Neural network learns to reproduce what your brain sees

New algorithms can recreate the images in your mind with uncanny accuracy.

Changde Du et. al.

Scientists dream of recreating mental images through brain scans, but current techniques produce results that are... fuzzy, to put it mildly. A trio of Chinese researchers might just solve that. They've developed neural network algorithms that do a much better job of reproducing images taken from functional MRI scans. The team trains its network to recreate images by feeding it the visual cortex scans of someone looking at a picture and asking the network to recreate the original image based on that data. After enough practice, it's off to the races -- the system knows how to correlate voxels (3D pixels) in scans so that it can generate accurate, noise-free images without having to see the original.

You can see the results for yourself in the comparison above. The new technique, DGMM (Deep Generative Multiview Model), is very nearly on par with the source material. Virtually all the other approaches are so imprecise and noisy that many of their results are either difficult to read or just plain wrong.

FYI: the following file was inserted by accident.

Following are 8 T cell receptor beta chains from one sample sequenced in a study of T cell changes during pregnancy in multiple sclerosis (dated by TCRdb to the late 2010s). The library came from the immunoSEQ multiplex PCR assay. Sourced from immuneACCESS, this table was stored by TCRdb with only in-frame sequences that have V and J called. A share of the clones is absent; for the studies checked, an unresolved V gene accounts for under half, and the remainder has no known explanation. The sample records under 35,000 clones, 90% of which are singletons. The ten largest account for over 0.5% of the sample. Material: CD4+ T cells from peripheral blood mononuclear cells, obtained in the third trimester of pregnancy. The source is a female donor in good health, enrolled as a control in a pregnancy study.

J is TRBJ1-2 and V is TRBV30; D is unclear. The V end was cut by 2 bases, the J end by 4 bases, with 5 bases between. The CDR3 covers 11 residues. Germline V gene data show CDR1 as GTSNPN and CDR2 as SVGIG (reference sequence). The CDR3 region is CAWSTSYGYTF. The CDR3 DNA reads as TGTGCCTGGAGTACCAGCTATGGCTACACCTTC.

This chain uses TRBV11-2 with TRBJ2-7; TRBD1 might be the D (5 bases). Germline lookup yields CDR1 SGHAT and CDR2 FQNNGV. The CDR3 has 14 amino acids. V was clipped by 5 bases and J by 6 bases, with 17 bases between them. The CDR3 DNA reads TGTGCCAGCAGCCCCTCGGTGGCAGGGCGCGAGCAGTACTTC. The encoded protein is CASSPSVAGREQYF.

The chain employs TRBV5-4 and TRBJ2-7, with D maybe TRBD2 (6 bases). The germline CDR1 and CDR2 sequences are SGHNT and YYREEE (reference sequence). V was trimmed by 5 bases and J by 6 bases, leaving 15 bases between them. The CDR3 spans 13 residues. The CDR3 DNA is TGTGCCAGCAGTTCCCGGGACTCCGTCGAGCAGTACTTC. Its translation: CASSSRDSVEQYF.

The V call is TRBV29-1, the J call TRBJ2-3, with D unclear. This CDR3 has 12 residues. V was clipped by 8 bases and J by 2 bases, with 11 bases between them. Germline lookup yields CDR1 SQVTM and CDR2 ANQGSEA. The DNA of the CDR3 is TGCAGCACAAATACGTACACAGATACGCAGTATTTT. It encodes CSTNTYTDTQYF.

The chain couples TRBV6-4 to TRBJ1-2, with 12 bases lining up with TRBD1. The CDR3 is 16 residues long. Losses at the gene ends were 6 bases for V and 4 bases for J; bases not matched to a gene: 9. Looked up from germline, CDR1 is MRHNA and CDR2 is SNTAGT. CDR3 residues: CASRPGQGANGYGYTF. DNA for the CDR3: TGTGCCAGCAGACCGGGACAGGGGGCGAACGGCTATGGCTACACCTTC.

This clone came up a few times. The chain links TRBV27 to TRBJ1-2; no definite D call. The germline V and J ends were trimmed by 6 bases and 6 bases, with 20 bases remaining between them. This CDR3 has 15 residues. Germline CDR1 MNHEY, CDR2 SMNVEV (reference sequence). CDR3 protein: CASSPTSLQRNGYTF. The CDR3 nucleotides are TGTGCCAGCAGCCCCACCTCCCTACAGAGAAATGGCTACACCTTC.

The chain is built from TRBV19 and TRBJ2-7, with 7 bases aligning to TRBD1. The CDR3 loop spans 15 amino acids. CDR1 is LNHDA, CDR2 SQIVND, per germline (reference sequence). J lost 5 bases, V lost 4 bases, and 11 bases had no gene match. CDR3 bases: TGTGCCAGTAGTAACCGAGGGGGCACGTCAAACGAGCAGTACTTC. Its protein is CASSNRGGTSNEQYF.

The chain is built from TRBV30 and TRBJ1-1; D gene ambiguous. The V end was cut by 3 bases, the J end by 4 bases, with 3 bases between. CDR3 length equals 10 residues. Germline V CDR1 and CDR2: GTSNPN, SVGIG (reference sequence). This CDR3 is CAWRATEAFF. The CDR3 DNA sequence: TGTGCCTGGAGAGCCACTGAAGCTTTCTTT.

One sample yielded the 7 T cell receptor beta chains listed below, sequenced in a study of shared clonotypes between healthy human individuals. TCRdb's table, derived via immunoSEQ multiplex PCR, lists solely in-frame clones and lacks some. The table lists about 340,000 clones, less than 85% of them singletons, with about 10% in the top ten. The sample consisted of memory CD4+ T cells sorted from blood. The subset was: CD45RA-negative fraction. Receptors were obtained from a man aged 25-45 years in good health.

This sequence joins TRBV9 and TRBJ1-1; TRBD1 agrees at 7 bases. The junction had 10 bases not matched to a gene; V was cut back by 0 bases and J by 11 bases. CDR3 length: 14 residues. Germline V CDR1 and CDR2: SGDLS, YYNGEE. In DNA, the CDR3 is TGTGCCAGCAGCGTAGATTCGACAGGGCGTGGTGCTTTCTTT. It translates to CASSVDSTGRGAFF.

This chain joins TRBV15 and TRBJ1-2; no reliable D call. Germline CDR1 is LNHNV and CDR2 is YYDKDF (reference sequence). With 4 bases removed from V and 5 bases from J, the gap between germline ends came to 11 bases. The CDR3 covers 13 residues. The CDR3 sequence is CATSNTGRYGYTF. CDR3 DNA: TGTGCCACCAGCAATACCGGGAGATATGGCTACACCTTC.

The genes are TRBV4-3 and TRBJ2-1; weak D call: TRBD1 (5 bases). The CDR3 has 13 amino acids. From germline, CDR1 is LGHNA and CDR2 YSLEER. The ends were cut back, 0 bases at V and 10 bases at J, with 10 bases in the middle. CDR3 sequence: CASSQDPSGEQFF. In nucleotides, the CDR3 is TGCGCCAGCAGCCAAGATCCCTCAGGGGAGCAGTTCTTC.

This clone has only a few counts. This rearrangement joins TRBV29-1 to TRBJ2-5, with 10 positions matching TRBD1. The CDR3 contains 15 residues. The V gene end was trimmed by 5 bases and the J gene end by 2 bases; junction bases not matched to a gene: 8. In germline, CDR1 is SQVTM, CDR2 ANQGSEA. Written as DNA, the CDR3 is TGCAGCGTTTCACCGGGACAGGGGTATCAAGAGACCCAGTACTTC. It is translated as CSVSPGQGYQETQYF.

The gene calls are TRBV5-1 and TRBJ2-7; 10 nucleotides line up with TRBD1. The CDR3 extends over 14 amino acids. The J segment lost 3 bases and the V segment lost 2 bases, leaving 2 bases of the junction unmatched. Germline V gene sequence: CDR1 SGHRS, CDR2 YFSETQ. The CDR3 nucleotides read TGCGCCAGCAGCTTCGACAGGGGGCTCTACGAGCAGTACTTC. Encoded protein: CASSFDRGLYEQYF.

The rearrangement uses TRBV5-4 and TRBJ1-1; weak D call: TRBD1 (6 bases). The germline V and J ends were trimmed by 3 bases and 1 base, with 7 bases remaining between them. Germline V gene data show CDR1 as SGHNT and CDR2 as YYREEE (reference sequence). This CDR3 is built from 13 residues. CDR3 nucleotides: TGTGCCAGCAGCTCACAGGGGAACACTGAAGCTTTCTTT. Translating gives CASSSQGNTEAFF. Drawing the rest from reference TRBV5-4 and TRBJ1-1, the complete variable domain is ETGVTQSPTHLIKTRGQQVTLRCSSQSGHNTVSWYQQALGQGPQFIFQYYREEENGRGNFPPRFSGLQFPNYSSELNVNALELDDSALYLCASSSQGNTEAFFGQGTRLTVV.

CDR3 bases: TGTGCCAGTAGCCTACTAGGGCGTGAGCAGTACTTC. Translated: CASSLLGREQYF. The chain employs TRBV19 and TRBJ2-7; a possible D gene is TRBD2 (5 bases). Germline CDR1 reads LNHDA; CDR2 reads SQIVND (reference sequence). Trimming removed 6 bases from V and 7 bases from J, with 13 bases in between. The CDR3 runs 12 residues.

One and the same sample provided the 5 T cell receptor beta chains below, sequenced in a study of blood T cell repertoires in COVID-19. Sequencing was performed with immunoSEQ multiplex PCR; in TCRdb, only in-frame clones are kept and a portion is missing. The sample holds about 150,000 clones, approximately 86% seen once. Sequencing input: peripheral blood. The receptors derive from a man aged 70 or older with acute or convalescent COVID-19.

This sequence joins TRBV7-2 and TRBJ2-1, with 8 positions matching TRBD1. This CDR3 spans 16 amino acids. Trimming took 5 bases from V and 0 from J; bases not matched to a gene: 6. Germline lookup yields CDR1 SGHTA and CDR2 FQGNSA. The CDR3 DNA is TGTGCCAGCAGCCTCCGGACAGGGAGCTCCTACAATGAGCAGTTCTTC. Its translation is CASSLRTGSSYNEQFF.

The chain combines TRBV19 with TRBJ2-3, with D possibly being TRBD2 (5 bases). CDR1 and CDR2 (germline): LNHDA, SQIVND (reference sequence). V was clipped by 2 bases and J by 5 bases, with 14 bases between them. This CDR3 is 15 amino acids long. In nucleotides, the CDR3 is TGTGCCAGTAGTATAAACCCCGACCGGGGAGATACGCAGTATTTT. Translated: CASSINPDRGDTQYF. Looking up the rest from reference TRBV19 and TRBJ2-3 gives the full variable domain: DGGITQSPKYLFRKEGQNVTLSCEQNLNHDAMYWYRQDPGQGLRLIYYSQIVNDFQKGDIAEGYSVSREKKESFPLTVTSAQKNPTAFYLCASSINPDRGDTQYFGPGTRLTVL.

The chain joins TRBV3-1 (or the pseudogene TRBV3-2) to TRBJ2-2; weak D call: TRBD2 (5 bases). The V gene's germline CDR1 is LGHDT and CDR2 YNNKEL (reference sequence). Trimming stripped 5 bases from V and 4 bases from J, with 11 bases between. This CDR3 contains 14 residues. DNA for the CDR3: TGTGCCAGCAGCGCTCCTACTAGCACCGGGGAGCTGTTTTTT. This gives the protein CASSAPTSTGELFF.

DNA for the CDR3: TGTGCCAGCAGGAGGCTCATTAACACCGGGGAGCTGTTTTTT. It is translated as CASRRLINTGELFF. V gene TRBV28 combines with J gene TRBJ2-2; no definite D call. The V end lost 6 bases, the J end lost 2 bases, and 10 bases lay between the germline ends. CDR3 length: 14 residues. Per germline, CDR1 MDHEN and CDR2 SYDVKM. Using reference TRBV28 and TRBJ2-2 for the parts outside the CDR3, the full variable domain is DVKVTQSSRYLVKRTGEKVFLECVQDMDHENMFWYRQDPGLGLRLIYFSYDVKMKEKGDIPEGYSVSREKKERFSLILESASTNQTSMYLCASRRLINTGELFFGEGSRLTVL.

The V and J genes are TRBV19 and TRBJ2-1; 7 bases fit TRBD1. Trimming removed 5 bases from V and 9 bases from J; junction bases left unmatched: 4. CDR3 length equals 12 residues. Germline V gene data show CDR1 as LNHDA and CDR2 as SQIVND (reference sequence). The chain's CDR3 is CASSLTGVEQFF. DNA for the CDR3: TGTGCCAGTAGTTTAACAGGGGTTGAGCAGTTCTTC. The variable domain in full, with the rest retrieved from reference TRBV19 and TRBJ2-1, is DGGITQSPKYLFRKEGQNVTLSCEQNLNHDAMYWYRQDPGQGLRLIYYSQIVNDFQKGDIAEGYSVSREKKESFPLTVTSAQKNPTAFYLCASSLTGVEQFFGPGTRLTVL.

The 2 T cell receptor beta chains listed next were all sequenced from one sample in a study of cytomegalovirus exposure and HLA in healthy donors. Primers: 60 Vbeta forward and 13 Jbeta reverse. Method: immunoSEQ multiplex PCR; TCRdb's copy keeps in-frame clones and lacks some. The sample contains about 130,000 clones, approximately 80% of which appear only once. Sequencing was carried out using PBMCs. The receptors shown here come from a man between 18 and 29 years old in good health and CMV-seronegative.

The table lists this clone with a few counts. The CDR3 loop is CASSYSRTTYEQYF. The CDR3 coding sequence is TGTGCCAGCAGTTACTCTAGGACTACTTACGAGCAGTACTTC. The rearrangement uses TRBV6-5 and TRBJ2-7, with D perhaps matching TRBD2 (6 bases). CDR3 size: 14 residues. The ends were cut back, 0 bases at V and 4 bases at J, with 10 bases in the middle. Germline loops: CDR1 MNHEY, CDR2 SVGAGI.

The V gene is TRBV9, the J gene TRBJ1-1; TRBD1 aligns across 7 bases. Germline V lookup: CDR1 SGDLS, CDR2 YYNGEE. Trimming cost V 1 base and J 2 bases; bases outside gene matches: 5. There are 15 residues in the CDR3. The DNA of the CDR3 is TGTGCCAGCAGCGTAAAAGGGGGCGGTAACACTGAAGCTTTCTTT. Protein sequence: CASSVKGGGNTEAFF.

This initial foray revolved around people staring at simple images. There's much more work to be done before it's clear this method works for complex images and videos -- you know, real life. Still, the breakthrough hints at a bright (if slightly creepy) future for brain image recreation. It could help with brain-controlled devices, for example, or help doctors understand mental health issues based on dreams or hallucinations.